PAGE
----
The relations between Van Der Waals and covalent forces in layered crystals
Date of Issue2017-01-31
School of Materials Science and Engineering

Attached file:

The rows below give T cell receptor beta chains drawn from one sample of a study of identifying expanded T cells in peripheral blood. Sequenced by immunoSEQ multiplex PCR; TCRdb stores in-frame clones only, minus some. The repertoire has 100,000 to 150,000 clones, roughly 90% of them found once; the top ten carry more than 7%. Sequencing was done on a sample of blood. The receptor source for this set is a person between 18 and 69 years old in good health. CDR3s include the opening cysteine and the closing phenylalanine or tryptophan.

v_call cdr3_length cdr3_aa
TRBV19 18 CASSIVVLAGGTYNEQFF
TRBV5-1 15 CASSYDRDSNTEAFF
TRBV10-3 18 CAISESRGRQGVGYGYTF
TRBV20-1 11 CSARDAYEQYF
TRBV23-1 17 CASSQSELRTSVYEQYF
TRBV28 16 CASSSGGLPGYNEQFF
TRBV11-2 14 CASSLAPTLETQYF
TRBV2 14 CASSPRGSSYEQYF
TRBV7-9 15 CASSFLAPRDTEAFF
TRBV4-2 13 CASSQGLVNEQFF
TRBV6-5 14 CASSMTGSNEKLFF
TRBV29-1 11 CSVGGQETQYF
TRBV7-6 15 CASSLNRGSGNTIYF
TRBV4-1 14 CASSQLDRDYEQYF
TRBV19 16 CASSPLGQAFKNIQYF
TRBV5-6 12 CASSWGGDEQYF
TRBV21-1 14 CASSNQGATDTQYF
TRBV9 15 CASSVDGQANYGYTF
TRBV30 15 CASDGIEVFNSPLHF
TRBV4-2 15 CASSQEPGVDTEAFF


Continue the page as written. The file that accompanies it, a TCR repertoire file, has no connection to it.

With the advent of graphene that propels renewed interest in low-dimensional layered structures, it is only prudent for researchers’ world over to develop a deep insight into such systems with an eye for their unique “game-changing” properties. Graphene, being the pioneer of this layered renaissance led the field and displayed exceptional properties such as ultra-high mobility at atomically thin two-dimensional level. An absence of energy band gap in pristine graphene makes it unsuited for logic electronics applications. This led academia to turn their attention towards structurally similar semiconducting counterparts of graphene, layered transition metal dichalcogenides (LTMDs). Although known for decades, these materials developed a special significance when viewed through perspective of low-dimensional atomically thin scale physical properties and phenomena. Prominent in them, MoS2, WSe2 shows tuning of physical properties including band gap with reduced thickness and even an indirect to direct band gap transition when reduced to monolayer. Such direct band gap atomically thin compounds could prove to be very versatile in integrated electronics, optoelectronics applications and for catalysis operations due their extreme case of surface to area ratio. It has been found the interplay of strong and weak bonds plays a very important role in the control of various properties. In general, layered compounds are more sensitive to weak bonds (van der Waals forces) then to strong bonds (covalent bonds). Based on above discussion, thin samples of layered transition metal dichalcogenides are required for both fundamental applications and research as they exhibit special properties. From the perspective of materials science, a novel method for rapid synthesis of thin few layer LTMD crystals has been proposed and developed in-house to complement other existing methods. The synthesis was achieved by plasma that was formed inside the inner sealed quartz tube heated by plasma surrounding the sealed ampoule. Several compounds (MoS2, WS2, MoSe2, WSe2 and ReS2) belonging to layered transition metal dichalcogenides family has been synthesized. Their phase-pure and highly crystalline nature has been confirmed through characterization. The special aspect of the synthesis is the few layer thin nature of the obtained compound that is also confirmed by atomic force microscopy. It has been proposed through this work that such synthesis is practically applicable to other similar metal-nonmetal compounds as long as nonmetal vapor pressure reaches a value required for plasma generation. Another aspect of the current project is the synthesis of large high quality bulk single crystal of layered transition metal that till today proved to be the bed rock of fundamental electronic and optoelectronic research. Several compounds (MoS2, WS2, etc.) and their alloys and similar new layered systems were successfully grown and their growth conditions are optimized for the available setup. As discussed earlier, interplay between strong and weak bonds plays an important role in the physical properties of such compounds, one of them being anisotropy. While traditionally every layered material has out-of-plane anisotropy on account of their sensitivity to van der Waals forces, there is less explored member of LTMD family that has both in-plane and out-of-plane anisotropy as well as insensitivity towards weak forces (vdW forces). This and its covalent bond (strong bond) substitution and resulting alloy properties are investigated in detail. After successful synthesis of the compounds, structural, optoelectronic anisotropy is demonstrated. ReS2 shows highly anisotropic polarization dependent response. Further its FET has an on/off ratio of 105 and mobility of 18 and 40 cm2V-1s-1 at room and low temperature respectively. Its layer independent direct band is utilized for photodetector devices with high responsivity of 103 A/W that depicts its intrinsic optical anisotropy and could be utilized as a linear dichroism media for sensitive detection of polarized light. In addition, the alloy ReSSe is both isostructural and anisotropic like ReS2 besides being direct bad gap. This paves the way for band gap engineering of rhenium dichalcogenides alloys and present them as viable alternative for optoelectronic low cost devices. In the end as an example of real application of that as an electrode of lithium ion battery has been proposed. Earth-abundant dichalcogenides in the form of SnS2 is used as an anode material for lithium-ion battery with LiMn2O4 cathode.